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Sunday grace

Following Thursday afternoon piano lessons, I sensed the changes coming. By Friday, schools were closing for two weeks, the SEC basketball tournament was canceled ending March Madness. The mega church in our area, with its multiple campuses, suspended weekend services. My supervisor sent an email to all music instructors to forego lessons the next two weeks. I’m paying attention now.

I’d already stocked up on essentials and knew we had food in the pantry and freezer. We would be ok. Watching the news Friday evening, I got a picture of how the coronavirus is affecting us globally. I refused to give in to fear.

But on Saturday morning, I awoke with a niggling concern. Did we really have enough milk and bread, enough cream for our coffee? Was there food aplenty on our shelves as shelves emptied in grocery stores? What if the self-quarantine lasted longer than two or three weeks? When and what will be the end of this pandemic?

I wondered why this new anxiety was surfacing. I questioned myself, my faith in a God who constantly tells me to “fear not.”

As I opened an old journal to the page where I’d last bookmarked, my eyes feel to the place where I had written Psalm 31:1 – In you, LORD, I have taken refuge; let me never be put to shame; deliver me in your righteousness.

I read more of this ten-year-old entry. Psalm 32:7 – You are my hiding place; you will protect me from trouble and surround me with songs of deliverance.

Is it an interesting coincidence, this reading of old writings this morning? Is anything ever an accident when God is running the show? I think not. God will speak if I will listen.

As I’ve done many times before, I put aside my fears and and put my trust in the One who was and is and will be. No matter what comes, for better or worse, in sickness and in health, God will be with us. That is His promised assurance. His grace will be enough. He is Jehovah-jireh, my provider. He is Christ the solid Rock, the shelter under whose shadow I rest.

He is the Creator who gives food to the birds of the air and beasts of the field. He clothes the earth with beauty, lilies of the field, crocuses and purple-blooming trees. He is the everlasting Word sharing His words with us and allowing us to make sense of our own words.

I decide to mark the hours of 9 am, 12 noon, 3 pm and 6 pm on my phone to pray. Since I won’t be going anywhere with no chance of disturbing anyone, let technology sound its sweet alarm as an opportunity to give thanks for all our gifts, to petition the Almighty for help, to be mindful of others, and to seek His face.

I open to this, from the Book of Common Prayer:

Almighty God, you know that we have no power in ourselves to help ourselves. Keep us both outwardly in our bodies and inwardly in our souls, that we may be defended from all adversities which may happen to the body, and from all evil thought which may assault and hurt the soul. Through Jesus Christ our Lord, who lives and reigns with you and the Holy Spirit, one God, for ever and ever. Amen.

Amen and amen.

Sunday grace.

Monday grace

I remember being a fearful child.

Afraid to sleep by myself. Afraid for my mother to be out of my sight. Afraid to be left alone. Afraid of the dark. Afraid of strangers. Afraid of failure. Afraid of what others thought of me.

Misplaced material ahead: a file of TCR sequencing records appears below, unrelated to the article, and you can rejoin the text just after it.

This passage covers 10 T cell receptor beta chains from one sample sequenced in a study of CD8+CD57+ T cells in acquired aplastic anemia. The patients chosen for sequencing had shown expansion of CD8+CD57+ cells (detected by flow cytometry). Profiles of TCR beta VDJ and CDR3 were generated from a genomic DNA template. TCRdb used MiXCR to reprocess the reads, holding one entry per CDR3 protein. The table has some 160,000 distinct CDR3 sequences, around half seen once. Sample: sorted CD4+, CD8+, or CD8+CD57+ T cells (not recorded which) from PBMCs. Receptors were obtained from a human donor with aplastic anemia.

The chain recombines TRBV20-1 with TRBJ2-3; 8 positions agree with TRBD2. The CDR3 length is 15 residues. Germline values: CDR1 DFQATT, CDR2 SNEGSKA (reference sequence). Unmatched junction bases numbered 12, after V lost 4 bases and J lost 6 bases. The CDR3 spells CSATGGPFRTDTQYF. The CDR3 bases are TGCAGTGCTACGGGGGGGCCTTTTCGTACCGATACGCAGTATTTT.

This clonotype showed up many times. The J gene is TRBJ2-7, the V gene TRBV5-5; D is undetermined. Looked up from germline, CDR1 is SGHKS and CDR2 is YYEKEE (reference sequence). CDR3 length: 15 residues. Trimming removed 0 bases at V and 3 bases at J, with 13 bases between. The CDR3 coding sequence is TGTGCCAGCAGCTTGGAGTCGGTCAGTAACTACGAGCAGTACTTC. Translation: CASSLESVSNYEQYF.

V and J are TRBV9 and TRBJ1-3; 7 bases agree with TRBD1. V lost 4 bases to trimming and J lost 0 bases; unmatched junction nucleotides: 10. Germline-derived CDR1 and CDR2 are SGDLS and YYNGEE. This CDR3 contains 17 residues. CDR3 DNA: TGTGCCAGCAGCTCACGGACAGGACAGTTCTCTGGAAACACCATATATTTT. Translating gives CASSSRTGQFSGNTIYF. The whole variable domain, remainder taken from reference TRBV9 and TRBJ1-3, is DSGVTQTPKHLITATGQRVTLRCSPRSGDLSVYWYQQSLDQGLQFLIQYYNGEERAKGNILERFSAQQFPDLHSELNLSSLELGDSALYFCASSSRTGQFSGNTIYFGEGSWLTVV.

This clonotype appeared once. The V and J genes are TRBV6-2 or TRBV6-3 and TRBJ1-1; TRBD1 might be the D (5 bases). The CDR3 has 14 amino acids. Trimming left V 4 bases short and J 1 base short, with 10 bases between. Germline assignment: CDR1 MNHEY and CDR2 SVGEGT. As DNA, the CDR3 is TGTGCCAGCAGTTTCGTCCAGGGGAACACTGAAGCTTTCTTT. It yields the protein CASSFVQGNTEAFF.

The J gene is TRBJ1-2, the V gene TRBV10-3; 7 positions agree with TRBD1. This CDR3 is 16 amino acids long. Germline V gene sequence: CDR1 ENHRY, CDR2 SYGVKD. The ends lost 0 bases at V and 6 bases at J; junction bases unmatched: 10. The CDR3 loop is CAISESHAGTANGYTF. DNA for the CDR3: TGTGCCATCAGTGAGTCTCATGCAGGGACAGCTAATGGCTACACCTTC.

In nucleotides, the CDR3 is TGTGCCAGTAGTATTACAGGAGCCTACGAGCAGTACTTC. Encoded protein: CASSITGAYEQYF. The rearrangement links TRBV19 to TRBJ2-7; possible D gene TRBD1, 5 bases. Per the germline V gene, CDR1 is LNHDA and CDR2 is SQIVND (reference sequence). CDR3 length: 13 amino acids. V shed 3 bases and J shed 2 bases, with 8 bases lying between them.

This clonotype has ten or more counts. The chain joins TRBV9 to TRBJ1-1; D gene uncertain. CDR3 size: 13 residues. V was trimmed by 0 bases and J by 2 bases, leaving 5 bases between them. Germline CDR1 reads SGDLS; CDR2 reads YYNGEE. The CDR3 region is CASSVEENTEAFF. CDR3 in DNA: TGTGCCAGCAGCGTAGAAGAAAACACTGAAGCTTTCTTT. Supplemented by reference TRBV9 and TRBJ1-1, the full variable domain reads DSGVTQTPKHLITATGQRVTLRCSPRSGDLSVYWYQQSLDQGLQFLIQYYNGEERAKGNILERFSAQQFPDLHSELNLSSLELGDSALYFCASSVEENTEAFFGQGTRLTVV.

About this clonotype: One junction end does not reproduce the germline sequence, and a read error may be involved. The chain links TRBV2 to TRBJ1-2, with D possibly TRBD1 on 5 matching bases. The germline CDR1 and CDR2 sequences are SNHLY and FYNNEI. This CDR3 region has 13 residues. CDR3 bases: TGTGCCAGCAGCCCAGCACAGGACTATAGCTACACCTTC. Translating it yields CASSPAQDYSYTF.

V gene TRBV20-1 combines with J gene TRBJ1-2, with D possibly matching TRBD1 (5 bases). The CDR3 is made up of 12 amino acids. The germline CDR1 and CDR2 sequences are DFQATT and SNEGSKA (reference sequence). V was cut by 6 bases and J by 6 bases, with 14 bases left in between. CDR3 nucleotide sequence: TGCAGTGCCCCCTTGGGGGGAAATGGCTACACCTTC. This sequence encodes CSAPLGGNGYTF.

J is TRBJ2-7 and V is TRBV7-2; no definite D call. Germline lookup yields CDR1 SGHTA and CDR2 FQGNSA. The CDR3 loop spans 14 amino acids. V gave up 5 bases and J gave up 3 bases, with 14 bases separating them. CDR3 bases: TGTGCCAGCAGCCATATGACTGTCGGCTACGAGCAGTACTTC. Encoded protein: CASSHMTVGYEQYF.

Life experiences force us to face some of our fears.

I cried on the first day of school, unable to comprehend being away from my mother all day. But I overcame, finished the day, finished first grade and the next eleven years to graduation without my mother holding my hand.

When I was old enough to stay at home by myself, I kept my bouffant hair dryer turned on, it covering the mass of pink curlers like a balloon. The noise of the dryer kept me from hearing any unusual sounds in the house while there all alone. I learned it was OK to be by myself.

When mother sent me next door to the neighbors’ house in the dark, I quoted Bible verses memorized in children’s church all the way there and back to keep the demons away. I learned to enjoy the night seasons.

Somehow I managed to stand and giver a report in school, though my stomach ached with anxiety while I waited my turn. I’m still learning I can “do it afraid” when I speak to a crowd.

Life made me face some of my fears and overcome them.

Still, fear hunts me down, hides in unexpected places, rises up without warning, and screams unspeakable things. Other times, fear comes like a whisper, planting doubt and uncertainty in my unsuspecting mind. “Be afraid. Be very afraid.”

And I hear a question proposed to me, like it was proposed to twelve men two thousand years ago, a voice familiar and beloved:

“Why are you so afraid?”

If I try to formulate a reason, the words flounder and fail in the explaining. I must be in a similar fearful company since Holy God pronounced so many “fear nots” throughout Scripture, enough for every day in the year.

I ask myself, why are you so afraid? What is there to be afraid of? Is not He who holds all creation holding me?

Fear not because God is with me.

Fear not because He will never leave me.

Fear not because my times are in His hands.

Fear not because He hears my prayers.

Fear not because He is working all things for my good and His glory.

Fear not because darkness is as light to Him.

Fear not because He will give me strength for the task.

Fear not because He will help me.

Fear not because He takes away my shame, disgrace, and humiliation.

Fear not because He is God and there is none like Him.

Fear not because no one can snatch me out of His hand.

Fear not because He has a hope and a future for me.

Fear not because He loves me with an everlasting love.

I hear the power of His voice, His commanding strength, His gentle entreaty, “Why are you so afraid, my dear one?”

I respond in faith, humbly bowing, “Lord, with You there is nothing to fear.”

Monday grace.